12 Equitable Place, Melbourne, VIC 3000 (map)

This little alleyway in the Melbourne CBD laneways is full of cafes and restaurants, many of which looked like they’d be good for coffee, and we just opted for this one, which was perfectly good.
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Jasper Coffee

Stall 105, 163 Commercial Road, Prahran, Victoria 3181 (map)

Prahran has a large indoor market full of fresh meat, fish, fruit + veg stalls.  Towards the back is this little coffee stand, with an impressive selection of beans available for purchase.  Quite busy, at least at the weekend, but good coffee.

Market Lane is another coffee shop in the Prahran Market that looks very good.

Huckleberry Finn

538 Glenferrie Road, Hawthorn, Victoria (map)

Came across this little place by luck, as we had a few minutes while changing trams and got some takeaway coffees here.  Lovely teal La Marzocco machine.
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Slowpoke

157 Brunswick Street, Fitzroy, Victoria 3065 (map)

This was in the Fitzroy area, towards the southern end of Brunswick Street.  They had an open fire in the back, a sort of long narrow affair with different seating areas.  I had some ‘baked eggs in spicy napoli sauce with chorizo & feta’ which was quite nice, and the coffees were very good.  It was indeed nice inside.
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Miss Frank cafe

200 Through Road, Camberwell, Victoria 3124 (map)

This coffee shop was out in Camberwell, luckily quite close to where we were staying.  It’s a good size inside, with friendly service.  Nice food, good coffees, much better than I would expect to typically find out in the suburbs.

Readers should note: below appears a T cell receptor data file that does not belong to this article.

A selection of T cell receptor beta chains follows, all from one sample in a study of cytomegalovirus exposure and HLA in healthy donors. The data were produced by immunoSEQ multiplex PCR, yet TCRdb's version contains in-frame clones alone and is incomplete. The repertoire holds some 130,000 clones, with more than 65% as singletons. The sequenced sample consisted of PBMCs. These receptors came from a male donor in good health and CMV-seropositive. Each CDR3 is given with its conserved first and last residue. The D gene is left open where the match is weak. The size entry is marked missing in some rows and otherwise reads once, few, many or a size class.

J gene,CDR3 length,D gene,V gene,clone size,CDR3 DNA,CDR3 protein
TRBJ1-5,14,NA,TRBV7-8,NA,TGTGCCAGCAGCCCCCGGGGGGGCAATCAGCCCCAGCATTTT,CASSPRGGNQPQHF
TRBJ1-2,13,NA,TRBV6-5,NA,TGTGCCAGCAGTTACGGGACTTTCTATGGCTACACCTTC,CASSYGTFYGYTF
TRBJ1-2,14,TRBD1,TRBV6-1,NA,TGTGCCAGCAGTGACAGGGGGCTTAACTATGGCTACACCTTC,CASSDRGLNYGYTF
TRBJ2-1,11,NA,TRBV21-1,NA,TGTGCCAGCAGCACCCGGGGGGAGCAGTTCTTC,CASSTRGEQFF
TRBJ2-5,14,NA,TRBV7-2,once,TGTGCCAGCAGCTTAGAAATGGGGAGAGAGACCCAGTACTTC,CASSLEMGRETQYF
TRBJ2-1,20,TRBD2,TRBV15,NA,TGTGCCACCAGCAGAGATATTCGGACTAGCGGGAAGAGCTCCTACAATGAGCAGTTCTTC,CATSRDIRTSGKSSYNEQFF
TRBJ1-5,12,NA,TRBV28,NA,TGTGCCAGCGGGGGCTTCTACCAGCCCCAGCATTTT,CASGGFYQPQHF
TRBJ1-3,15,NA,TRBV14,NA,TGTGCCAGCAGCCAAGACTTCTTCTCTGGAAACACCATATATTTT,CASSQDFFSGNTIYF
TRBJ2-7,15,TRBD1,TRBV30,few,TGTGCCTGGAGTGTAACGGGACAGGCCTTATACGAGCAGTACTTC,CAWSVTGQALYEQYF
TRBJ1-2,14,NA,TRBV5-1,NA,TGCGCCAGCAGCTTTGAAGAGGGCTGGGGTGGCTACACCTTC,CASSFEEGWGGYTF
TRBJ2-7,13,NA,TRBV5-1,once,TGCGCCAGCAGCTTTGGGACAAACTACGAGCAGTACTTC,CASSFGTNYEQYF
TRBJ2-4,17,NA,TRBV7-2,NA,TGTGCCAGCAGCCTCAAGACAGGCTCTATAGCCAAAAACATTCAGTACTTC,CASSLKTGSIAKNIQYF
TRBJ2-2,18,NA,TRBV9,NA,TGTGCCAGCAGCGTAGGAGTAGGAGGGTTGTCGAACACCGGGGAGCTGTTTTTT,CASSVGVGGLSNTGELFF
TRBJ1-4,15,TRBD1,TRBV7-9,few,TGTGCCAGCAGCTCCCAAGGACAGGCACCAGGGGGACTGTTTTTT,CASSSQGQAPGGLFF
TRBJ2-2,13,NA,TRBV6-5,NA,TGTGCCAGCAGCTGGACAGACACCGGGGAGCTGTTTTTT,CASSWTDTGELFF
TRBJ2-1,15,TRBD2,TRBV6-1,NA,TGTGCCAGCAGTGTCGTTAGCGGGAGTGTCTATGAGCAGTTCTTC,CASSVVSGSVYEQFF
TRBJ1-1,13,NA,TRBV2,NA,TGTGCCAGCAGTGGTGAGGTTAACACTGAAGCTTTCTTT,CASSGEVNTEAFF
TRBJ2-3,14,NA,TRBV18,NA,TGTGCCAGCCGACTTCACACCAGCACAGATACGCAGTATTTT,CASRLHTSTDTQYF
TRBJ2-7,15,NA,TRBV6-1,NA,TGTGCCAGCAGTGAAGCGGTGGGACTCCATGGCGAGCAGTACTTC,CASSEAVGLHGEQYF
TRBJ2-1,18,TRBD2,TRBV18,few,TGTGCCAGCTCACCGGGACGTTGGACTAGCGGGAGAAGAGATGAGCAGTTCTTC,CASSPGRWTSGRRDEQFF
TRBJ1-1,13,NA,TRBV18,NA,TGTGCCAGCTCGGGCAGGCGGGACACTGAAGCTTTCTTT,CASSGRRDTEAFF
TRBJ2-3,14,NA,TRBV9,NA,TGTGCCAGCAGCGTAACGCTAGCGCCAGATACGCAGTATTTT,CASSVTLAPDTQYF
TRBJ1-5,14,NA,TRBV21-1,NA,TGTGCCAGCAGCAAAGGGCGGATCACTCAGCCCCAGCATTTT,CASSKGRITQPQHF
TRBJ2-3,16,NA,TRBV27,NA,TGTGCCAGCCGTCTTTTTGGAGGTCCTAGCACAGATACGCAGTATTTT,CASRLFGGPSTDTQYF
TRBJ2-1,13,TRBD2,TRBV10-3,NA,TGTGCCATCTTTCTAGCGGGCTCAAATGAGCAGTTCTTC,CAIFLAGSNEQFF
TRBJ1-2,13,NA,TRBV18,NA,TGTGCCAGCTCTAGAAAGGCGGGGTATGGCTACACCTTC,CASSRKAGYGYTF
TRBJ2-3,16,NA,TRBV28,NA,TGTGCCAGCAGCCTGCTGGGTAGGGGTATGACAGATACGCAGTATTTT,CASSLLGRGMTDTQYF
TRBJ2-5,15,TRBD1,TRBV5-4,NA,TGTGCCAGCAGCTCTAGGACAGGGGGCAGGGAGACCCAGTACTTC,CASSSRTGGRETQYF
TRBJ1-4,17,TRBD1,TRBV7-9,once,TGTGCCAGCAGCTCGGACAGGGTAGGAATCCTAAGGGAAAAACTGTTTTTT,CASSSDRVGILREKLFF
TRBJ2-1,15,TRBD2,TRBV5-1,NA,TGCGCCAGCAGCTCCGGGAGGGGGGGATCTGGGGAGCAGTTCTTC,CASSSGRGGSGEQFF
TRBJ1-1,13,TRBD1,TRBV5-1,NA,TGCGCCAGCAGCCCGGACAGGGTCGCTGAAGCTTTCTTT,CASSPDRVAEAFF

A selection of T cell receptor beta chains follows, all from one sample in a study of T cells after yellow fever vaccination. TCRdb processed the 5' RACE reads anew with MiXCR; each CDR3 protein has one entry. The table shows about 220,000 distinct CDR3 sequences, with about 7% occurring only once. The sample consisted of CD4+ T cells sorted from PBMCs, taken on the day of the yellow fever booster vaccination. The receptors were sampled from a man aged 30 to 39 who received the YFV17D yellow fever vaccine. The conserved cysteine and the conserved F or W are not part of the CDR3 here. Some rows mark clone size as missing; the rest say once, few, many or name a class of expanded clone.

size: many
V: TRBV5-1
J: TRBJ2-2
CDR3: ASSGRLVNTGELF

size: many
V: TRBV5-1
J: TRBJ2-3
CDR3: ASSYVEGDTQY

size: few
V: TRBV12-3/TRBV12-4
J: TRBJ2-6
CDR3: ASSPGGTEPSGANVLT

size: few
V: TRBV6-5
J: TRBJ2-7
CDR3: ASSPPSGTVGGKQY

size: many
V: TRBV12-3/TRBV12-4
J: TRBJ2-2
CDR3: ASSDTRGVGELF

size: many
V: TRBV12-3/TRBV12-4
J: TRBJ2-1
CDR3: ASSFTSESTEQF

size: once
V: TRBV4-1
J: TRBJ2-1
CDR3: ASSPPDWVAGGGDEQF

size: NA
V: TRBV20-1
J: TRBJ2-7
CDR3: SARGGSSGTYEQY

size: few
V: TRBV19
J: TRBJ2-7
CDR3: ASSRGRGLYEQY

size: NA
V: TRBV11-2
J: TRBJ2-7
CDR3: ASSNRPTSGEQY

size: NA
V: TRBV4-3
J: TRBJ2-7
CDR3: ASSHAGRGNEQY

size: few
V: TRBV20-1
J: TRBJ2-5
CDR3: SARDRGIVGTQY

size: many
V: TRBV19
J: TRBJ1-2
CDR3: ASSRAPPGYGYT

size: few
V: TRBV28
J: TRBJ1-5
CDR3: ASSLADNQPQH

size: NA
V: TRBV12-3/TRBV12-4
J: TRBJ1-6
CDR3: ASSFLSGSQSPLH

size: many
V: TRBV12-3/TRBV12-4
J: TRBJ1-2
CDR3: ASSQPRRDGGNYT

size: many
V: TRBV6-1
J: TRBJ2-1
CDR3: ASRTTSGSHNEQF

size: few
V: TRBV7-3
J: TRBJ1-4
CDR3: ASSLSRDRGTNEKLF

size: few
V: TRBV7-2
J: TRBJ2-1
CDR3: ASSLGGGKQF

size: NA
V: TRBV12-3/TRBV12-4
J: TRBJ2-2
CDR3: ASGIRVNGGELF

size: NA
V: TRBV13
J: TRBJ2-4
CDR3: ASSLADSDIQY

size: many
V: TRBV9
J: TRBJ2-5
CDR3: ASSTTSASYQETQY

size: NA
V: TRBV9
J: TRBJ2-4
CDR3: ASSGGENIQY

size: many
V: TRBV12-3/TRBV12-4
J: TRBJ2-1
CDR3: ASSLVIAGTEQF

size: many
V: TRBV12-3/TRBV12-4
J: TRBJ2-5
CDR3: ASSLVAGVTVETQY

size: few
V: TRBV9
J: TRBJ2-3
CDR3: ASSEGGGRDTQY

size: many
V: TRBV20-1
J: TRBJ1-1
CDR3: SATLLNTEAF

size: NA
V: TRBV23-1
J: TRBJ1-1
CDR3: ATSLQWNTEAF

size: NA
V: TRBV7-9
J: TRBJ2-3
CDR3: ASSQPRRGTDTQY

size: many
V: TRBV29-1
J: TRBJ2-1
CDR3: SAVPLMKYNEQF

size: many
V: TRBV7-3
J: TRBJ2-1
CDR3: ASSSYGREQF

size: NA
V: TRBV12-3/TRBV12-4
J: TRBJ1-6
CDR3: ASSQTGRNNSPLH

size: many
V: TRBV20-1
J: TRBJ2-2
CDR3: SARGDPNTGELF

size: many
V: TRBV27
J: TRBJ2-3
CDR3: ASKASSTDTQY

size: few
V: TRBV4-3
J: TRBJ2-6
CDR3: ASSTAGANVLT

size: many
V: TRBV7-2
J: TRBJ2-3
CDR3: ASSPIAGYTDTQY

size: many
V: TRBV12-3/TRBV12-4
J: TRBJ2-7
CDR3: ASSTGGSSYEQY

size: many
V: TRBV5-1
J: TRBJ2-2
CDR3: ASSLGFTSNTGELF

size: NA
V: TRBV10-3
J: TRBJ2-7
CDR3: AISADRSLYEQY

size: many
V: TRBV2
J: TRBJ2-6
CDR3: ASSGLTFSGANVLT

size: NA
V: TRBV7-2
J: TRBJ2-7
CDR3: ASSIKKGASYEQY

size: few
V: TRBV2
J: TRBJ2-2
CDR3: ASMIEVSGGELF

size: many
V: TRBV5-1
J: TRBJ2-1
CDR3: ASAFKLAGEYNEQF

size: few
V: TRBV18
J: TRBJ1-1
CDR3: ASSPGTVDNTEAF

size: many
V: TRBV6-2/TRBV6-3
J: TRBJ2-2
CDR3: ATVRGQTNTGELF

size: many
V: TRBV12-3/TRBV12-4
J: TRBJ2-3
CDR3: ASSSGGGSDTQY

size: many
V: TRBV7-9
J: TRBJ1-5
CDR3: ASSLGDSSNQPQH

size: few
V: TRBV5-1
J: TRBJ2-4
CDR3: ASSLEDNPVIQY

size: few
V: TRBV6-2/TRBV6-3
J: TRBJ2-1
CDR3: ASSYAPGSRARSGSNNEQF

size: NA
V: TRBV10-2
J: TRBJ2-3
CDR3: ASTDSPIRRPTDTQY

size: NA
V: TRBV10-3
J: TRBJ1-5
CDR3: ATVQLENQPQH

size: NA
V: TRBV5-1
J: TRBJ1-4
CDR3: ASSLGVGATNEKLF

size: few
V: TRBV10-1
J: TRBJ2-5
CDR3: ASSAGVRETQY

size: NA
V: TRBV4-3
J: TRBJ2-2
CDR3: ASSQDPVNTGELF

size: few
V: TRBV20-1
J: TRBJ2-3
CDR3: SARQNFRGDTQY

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Sensory Lab

297 Little Collins Street, Melbourne VIC 3000 (map)

Based in the ground floor of department store David Jones.  They seemed to know what they were doing.

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Sydney

Ground Control cafe

Alfred Street, Sydney, NSW 2000 (map)

A small coffee shop conveniently located in the ground floor under the Circular Quay train station.  Small seating area, reminded me of Dose in London.
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Social Brew cafe, Sydney

Harris Street, Pyrmont, NSW 2009 (map)

This coffee shop is near the Sydney Fish Market in Pyrmont (which is worth a visit).  We went there on a Saturday lunch time, and it was very busy with people enjoying brunch, but we were only having coffees, which were good.
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AquaBar, Bondi

4/266 Campbell Parade, Bondi Beach, NSW 2026 (map)

On a wet and windy day we took refuge here at the far end of Bondi Beach.  There were about three cafes here all grouped together.  The coffee was ok, and I had a delicious ‘Mediterranean Eggs‘ (poached eggs, lime-infused zatar, feta, pine nuts, Israeli salad with sourdough).
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June 25, 2014

25 funny coffee shop signs

Filed under: Coffee,Funny — duncan @ 8:00 am
Tags: , , ,

A day without coffee is like something without something

1. Fleet Street Press mastering the art of a good simile.

 

life is a beautiful and endless journey in search of the perfect cup!

2. Knockbox Coffee getting all zen.

 

free coffee for anyone doing the umbrella dance!

3. Department of Coffee and Social Affairs wondering if you feel like dancing.

 

Coffee - a warm, delicious alternative to hating everybody every morning forever!!!

4. Fleet Street Press

 

I'd rather take coffee than compliments just now!

5. Knockbox Coffee

 

Coffee is the foundation of my food pyramid

6. Fleet Street Press

 

But first, coffee

7.  Vittles Coffee, Edinburgh

 

trams: £1079.48 per Edinburgh resident, espresso: £2

8. Artisan Roast‘s coffee offering value for money for Edinburgh residents compared to the trams.

 

Coffee solves everything

9. Artisan Coffee, Stamford Brook

 

Sleep is a symptom of caffeine deprivation